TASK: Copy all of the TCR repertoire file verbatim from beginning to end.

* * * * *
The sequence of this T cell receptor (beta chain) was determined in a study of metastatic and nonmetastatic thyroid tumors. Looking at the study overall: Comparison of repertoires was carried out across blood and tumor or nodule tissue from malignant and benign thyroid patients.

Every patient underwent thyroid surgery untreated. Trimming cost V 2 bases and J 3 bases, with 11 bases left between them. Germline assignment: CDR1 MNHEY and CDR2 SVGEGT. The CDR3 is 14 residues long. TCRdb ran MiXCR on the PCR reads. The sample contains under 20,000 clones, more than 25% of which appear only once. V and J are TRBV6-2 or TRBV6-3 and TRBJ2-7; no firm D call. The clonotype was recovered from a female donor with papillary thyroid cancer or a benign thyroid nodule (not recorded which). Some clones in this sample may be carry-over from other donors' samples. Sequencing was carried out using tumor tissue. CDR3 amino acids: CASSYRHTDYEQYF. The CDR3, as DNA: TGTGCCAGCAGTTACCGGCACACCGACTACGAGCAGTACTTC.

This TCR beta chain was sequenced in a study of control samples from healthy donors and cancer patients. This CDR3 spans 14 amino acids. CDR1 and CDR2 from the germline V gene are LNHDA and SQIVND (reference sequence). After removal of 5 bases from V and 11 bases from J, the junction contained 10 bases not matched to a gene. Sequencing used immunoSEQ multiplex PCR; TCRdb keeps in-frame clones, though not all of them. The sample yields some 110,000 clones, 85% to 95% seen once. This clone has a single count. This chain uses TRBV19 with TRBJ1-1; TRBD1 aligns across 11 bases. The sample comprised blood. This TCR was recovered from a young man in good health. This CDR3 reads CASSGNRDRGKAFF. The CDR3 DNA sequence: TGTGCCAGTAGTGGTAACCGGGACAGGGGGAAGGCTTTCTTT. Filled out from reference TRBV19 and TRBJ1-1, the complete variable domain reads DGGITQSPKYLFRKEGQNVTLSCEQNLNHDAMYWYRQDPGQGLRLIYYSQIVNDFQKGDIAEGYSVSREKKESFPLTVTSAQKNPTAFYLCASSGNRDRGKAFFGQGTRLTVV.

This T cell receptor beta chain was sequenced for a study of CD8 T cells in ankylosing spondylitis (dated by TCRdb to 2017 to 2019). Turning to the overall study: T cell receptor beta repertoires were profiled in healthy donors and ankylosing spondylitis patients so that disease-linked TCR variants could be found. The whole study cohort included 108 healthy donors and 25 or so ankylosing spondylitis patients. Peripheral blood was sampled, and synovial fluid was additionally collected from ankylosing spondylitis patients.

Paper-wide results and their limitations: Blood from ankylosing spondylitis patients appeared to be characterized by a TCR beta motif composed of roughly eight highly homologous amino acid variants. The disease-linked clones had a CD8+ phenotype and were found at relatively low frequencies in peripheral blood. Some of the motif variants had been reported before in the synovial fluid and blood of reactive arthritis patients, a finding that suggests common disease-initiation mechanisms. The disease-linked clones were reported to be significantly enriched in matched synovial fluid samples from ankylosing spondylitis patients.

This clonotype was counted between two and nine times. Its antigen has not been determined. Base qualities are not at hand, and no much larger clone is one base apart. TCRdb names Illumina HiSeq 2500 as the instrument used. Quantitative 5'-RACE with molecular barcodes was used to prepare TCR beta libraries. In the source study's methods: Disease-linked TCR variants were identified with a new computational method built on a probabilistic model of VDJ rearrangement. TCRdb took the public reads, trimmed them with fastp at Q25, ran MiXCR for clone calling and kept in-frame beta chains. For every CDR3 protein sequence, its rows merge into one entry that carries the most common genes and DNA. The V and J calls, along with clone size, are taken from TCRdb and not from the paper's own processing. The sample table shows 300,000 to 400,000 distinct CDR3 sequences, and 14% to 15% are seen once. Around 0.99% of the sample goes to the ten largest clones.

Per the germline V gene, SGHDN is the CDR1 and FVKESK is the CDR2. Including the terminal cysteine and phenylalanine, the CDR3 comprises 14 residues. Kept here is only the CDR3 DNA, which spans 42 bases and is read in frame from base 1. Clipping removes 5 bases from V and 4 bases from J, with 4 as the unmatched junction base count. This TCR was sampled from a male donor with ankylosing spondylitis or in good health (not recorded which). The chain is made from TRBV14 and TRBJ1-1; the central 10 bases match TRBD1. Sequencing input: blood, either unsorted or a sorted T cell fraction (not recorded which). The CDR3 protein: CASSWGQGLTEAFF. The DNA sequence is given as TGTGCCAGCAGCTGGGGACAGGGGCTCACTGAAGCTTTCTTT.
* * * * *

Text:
The sequence of this T cell receptor (beta chain) was determined in a study of metastatic and nonmetastatic thyroid tumors. Looking at the study overall: Comparison of repertoires was carried out across blood and tumor or nodule tissue from malignant and benign thyroid patients.

Every patient underwent thyroid surgery untreated. Trimming cost V 2 bases and J 3 bases, with 11 bases left between them. Germline assignment: CDR1 MNHEY and CDR2 SVGEGT. The CDR3 is 14 residues long. TCRdb ran MiXCR on the PCR reads. The sample contains under 20,000 clones, more than 25% of which appear only once. V and J are TRBV6-2 or TRBV6-3 and TRBJ2-7; no firm D call. The clonotype was recovered from a female donor with papillary thyroid cancer or a benign thyroid nodule (not recorded which). Some clones in this sample may be carry-over from other donors' samples. Sequencing was carried out using tumor tissue. CDR3 amino acids: CASSYRHTDYEQYF. The CDR3, as DNA: TGTGCCAGCAGTTACCGGCACACCGACTACGAGCAGTACTTC.

This TCR beta chain was sequenced in a study of control samples from healthy donors and cancer patients. This CDR3 spans 14 amino acids. CDR1 and CDR2 from the germline V gene are LNHDA and SQIVND (reference sequence). After removal of 5 bases from V and 11 bases from J, the junction contained 10 bases not matched to a gene. Sequencing used immunoSEQ multiplex PCR; TCRdb keeps in-frame clones, though not all of them. The sample yields some 110,000 clones, 85% to 95% seen once. This clone has a single count. This chain uses TRBV19 with TRBJ1-1; TRBD1 aligns across 11 bases. The sample comprised blood. This TCR was recovered from a young man in good health. This CDR3 reads CASSGNRDRGKAFF. The CDR3 DNA sequence: TGTGCCAGTAGTGGTAACCGGGACAGGGGGAAGGCTTTCTTT. Filled out from reference TRBV19 and TRBJ1-1, the complete variable domain reads DGGITQSPKYLFRKEGQNVTLSCEQNLNHDAMYWYRQDPGQGLRLIYYSQIVNDFQKGDIAEGYSVSREKKESFPLTVTSAQKNPTAFYLCASSGNRDRGKAFFGQGTRLTVV.

This T cell receptor beta chain was sequenced for a study of CD8 T cells in ankylosing spondylitis (dated by TCRdb to 2017 to 2019). Turning to the overall study: T cell receptor beta repertoires were profiled in healthy donors and ankylosing spondylitis patients so that disease-linked TCR variants could be found. The whole study cohort included 108 healthy donors and 25 or so ankylosing spondylitis patients. Peripheral blood was sampled, and synovial fluid was additionally collected from ankylosing spondylitis patients.

Paper-wide results and their limitations: Blood from ankylosing spondylitis patients appeared to be characterized by a TCR beta motif composed of roughly eight highly homologous amino acid variants. The disease-linked clones had a CD8+ phenotype and were found at relatively low frequencies in peripheral blood. Some of the motif variants had been reported before in the synovial fluid and blood of reactive arthritis patients, a finding that suggests common disease-initiation mechanisms. The disease-linked clones were reported to be significantly enriched in matched synovial fluid samples from ankylosing spondylitis patients.

This clonotype was counted between two and nine times. Its antigen has not been determined. Base qualities are not at hand, and no much larger clone is one base apart. TCRdb names Illumina HiSeq 2500 as the instrument used. Quantitative 5'-RACE with molecular barcodes was used to prepare TCR beta libraries. In the source study's methods: Disease-linked TCR variants were identified with a new computational method built on a probabilistic model of VDJ rearrangement. TCRdb took the public reads, trimmed them with fastp at Q25, ran MiXCR for clone calling and kept in-frame beta chains. For every CDR3 protein sequence, its rows merge into one entry that carries the most common genes and DNA. The V and J calls, along with clone size, are taken from TCRdb and not from the paper's own processing. The sample table shows 300,000 to 400,000 distinct CDR3 sequences, and 14% to 15% are seen once. Around 0.99% of the sample goes to the ten largest clones.

Per the germline V gene, SGHDN is the CDR1 and FVKESK is the CDR2. Including the terminal cysteine and phenylalanine, the CDR3 comprises 14 residues. Kept here is only the CDR3 DNA, which spans 42 bases and is read in frame from base 1. Clipping removes 5 bases from V and 4 bases from J, with 4 as the unmatched junction base count. This TCR was sampled from a male donor with ankylosing spondylitis or in good health (not recorded which). The chain is made from TRBV14 and TRBJ1-1; the central 10 bases match TRBD1. Sequencing input: blood, either unsorted or a sorted T cell fraction (not recorded which). The CDR3 protein: CASSWGQGLTEAFF. The DNA sequence is given as TGTGCCAGCAGCTGGGGACAGGGGCTCACTGAAGCTTTCTTT.